A couple of months ago I attended the London chapter of the global TADHack 2015.

As I had failed to produce a hack at the mini-hack even a few weeks prior (only being able to attend the very end of the event), I committed myself to making something interesting for this event.

My hack, the voice anonymiser, won a prize. I couldn’t have done it without the kind help of the dialogic folks (and in particular Vince Puglia - @vfpuglia), who I would like to thank for the support they gave me in getting my idea working, as well as all the other participants at the London event, who were all a pleasure to talk to.

When I started this hack, I had a think about how journalist’s sources often need to protect their identities when they provide voice interviews on TV and radio. I’m sure you’ve often heard the robotic mutated voices on various broadcast programmes. This is a tricky problem, as these filters can often be reversed, or unique aspects of someone’s speech can often be detected. There’s an area of research looking into solving these problems. Some of my ex-colleagues at BBC R&D are looking at this very area of research in protecting sources.

Then I started thinking of another problem: what if the sources don’t trust the journalists themselves. Or, witnessing the increasingly sophisticated hacking capability of competent state actors, perhaps the sources fear the journalists may have their data compromised. In that case, it would make more sense for a source to provide their information in a way that is anonimised from the start. A phone call, where the journalist can record the facts, without recording anything that could personally identify the source.

The system I put together had three parts:

  1. A SIP audio recorder and player
  2. A PSTN to SIP bridge
  3. A voice changer, based on a phase vocoder

Part 1: SIP audio recorder and player

To perform the tasks I wanted to on the voice, I needed a server that would pick up a call coming in through the Public Switched Telephone Network (PSTN), make a new call to the intended recipient, apply a filter on the voice and forward that data to the recipient.

By a lucky coincidence, the main sponsors for the London branch of the TADHack event, Dialogic, have a product called the PowerMedia XMS, which seemed perfect for this requirement. With the help of Vince Puglia, I launched an Amazon Web Service EC2 instance provisioned with the Dialogic XMS software.

After having a look at some example code, I wrote a basic Java application which made and received queries through the RESTful interface.

I tested this out by making a SIP call with a standard desktop SIP client. With this, I managed to record a call, and make the Dialogic instance call me back and play that same sound back to me.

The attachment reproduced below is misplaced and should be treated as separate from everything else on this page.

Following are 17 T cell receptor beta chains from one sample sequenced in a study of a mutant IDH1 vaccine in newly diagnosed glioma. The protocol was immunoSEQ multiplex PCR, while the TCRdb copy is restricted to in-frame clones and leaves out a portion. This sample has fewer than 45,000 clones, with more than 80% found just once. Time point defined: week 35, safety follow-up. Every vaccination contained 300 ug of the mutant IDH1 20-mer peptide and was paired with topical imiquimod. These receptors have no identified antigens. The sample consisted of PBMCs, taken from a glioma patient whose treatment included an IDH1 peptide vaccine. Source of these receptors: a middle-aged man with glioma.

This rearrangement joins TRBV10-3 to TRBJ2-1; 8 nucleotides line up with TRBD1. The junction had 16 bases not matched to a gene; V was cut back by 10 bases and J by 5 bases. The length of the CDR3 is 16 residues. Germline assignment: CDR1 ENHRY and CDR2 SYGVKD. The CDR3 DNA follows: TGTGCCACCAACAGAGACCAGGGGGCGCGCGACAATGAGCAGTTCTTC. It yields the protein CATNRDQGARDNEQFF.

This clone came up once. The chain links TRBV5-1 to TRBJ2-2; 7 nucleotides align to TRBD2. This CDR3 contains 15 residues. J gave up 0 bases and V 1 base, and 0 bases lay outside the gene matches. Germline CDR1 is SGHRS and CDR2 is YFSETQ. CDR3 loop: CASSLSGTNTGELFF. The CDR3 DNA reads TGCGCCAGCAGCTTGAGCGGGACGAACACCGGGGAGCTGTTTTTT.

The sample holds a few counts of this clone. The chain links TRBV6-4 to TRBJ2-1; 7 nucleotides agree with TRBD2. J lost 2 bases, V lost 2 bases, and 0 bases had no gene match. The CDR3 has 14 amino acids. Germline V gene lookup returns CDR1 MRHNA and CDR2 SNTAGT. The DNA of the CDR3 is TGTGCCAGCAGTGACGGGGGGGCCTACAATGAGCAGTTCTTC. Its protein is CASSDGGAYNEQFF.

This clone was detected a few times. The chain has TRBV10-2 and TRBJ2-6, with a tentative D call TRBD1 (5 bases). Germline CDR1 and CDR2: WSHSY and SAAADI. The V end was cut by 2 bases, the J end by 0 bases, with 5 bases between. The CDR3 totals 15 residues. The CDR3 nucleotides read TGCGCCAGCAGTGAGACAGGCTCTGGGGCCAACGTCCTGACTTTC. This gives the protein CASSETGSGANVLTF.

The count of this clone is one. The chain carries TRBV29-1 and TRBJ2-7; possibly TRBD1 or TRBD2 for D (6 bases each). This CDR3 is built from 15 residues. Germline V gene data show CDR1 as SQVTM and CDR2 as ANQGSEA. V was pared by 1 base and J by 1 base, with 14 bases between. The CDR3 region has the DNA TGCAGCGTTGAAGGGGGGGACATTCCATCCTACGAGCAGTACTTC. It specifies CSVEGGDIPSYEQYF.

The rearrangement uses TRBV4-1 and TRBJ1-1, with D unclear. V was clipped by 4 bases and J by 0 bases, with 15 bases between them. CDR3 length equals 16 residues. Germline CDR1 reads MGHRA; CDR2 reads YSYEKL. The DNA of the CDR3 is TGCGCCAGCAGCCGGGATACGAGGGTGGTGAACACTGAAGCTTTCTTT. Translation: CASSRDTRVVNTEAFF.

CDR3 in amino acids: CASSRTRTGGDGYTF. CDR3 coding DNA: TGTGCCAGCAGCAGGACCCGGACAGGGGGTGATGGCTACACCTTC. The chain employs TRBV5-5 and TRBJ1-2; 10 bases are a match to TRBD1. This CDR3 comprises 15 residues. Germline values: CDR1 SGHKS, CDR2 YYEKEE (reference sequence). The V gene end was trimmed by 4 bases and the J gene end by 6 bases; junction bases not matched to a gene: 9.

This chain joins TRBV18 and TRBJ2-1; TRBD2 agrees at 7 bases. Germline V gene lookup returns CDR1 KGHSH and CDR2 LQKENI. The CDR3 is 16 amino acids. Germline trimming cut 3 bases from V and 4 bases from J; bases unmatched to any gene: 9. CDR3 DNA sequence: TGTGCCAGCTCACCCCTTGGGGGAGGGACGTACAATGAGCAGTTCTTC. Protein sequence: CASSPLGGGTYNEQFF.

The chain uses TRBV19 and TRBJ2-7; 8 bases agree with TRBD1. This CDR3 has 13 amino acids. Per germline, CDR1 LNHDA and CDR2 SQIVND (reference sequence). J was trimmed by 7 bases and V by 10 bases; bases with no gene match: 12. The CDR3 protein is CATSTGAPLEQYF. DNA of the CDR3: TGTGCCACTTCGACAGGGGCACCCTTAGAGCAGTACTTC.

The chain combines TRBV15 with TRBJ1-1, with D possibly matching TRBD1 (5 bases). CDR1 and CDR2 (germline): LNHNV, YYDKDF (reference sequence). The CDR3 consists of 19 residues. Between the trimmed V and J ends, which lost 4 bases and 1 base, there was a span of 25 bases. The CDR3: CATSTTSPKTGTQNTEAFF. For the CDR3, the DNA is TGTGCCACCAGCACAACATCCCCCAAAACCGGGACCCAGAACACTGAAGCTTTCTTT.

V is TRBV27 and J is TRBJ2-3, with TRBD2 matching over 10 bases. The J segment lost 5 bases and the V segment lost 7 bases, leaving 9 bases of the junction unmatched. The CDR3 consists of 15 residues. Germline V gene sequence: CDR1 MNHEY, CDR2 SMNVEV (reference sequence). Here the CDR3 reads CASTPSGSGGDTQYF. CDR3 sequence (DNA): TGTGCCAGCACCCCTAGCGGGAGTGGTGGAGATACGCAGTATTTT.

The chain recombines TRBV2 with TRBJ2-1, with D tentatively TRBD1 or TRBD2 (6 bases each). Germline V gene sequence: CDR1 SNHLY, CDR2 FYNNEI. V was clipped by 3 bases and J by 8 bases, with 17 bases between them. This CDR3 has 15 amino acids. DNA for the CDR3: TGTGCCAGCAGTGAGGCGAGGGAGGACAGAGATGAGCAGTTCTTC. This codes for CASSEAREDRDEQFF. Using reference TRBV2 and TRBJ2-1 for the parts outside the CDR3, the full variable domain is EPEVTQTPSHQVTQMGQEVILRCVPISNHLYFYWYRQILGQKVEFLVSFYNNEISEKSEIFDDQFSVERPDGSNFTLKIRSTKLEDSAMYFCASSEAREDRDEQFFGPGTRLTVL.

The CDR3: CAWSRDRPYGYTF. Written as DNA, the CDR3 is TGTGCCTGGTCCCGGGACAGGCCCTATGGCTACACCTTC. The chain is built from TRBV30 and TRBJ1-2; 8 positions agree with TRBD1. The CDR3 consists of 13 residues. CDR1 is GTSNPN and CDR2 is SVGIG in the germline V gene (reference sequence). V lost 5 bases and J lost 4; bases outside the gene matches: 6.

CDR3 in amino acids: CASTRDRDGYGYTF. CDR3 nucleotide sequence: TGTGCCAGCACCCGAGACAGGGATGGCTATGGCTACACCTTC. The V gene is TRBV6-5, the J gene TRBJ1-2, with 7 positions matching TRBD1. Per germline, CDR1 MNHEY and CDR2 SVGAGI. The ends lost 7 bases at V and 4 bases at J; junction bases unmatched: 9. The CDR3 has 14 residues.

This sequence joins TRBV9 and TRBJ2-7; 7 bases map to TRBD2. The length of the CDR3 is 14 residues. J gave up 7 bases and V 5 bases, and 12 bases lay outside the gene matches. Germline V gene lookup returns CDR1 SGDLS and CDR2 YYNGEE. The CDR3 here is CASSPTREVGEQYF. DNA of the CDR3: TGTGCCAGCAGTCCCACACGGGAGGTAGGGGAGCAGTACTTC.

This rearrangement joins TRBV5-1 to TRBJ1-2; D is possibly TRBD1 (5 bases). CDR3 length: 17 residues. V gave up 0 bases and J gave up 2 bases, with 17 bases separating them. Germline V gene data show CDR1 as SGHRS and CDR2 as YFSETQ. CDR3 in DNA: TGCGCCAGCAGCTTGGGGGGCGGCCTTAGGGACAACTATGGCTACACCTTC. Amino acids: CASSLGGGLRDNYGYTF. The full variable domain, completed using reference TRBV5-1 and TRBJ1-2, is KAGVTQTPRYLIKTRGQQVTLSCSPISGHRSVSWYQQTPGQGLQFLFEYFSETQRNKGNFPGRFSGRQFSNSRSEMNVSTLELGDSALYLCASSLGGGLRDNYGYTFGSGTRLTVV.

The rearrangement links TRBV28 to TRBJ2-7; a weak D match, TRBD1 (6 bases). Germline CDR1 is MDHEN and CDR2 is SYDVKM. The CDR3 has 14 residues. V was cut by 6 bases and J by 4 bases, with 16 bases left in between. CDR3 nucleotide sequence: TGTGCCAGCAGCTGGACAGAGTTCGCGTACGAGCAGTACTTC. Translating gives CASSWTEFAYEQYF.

Part 2: A PSTN to SIP bridge

The next challenge was getting my voice from a reglar phone call from my mobile phone into the dialogic instance, where I could manipulate it and make another call. This can be done quite easily with SIP trunking. SIP trunking is nothing more than a service which links VoIP calls into the Public Switched Telephone Network (PSTN). Twilio has recently released something they call Elastic SIP Trunking which makes processing received calls, and making voice calls from a server incredibly easy.

I created a SIP trunk in Twilio’s interface and assigned it a new phone number. I then set up the origination settings to point to the IP address of the Dialogic XMS instance. That meant that any phone call to the Twilio number would trigger a SIP call to the Dialogic XMS instance, which would be ready to answer the call.

I then gave the SIP it a termination URI, allowing me to make outbound calls to any number by making an HTTP query to that particular URI from my Dialogic instance.

I originally was aiming to have the filter applied in real-time to allow a two-way call to happen where one user is being filtered during the conversation. I realised I would be unlikely to achieve this in the allocated time over the weekend. So I instead focused on recording the incoming call, applying the filter to the recording, then making a call to a pre-determined number to play back the modified recoding. More like a voicemail message anonymiser. Although a little incomplete, I’d like to think that as a demo, it gets the idea accross. I also think it still has potential use in the scenario proposed: having a source leave an anonymised tip to a journalist.

The number called in this setup is fixed. This is intended. The aim of the service is not to provide a tool for anyone to anonymise a call to anyone else (prank calls etc.) Instead, it would be easy to map a twilio number to a given journalist’s phone number.

Part 3: Voice changer

I quickly put something together with Scientific Python to change the voice of the caller. I found a sample code for a phase vocoder in python, allowing the speed of the voice to change without changing the tone. I then modified this to allow the tone to change without changing the speed.

I then experimented with a ring modulator in python but it had a tendancy to make the speech unintelligeable with voice recorded from a phone’s microphone. Hearing a phonecall from myself in the voice of a Dalek did entertain me for a good few minutes though.

With the right parameters, I was able to make a call to my system, and have it call me back with a slightly modified tone of voice (deeper). It was quite an odd experience, hearing something I said in someone else’s voice.

In the end, it was a very fun hack to work on. You can see the demo and my presentation on youtube


If you’re interested in any of the above, you can take a look at the code on GitHub. Finally I would also like to thank the organisers of TADHack, who put together a fantastic event with an awe-inspiring level of coordination accross all sites. I hope to attend next year!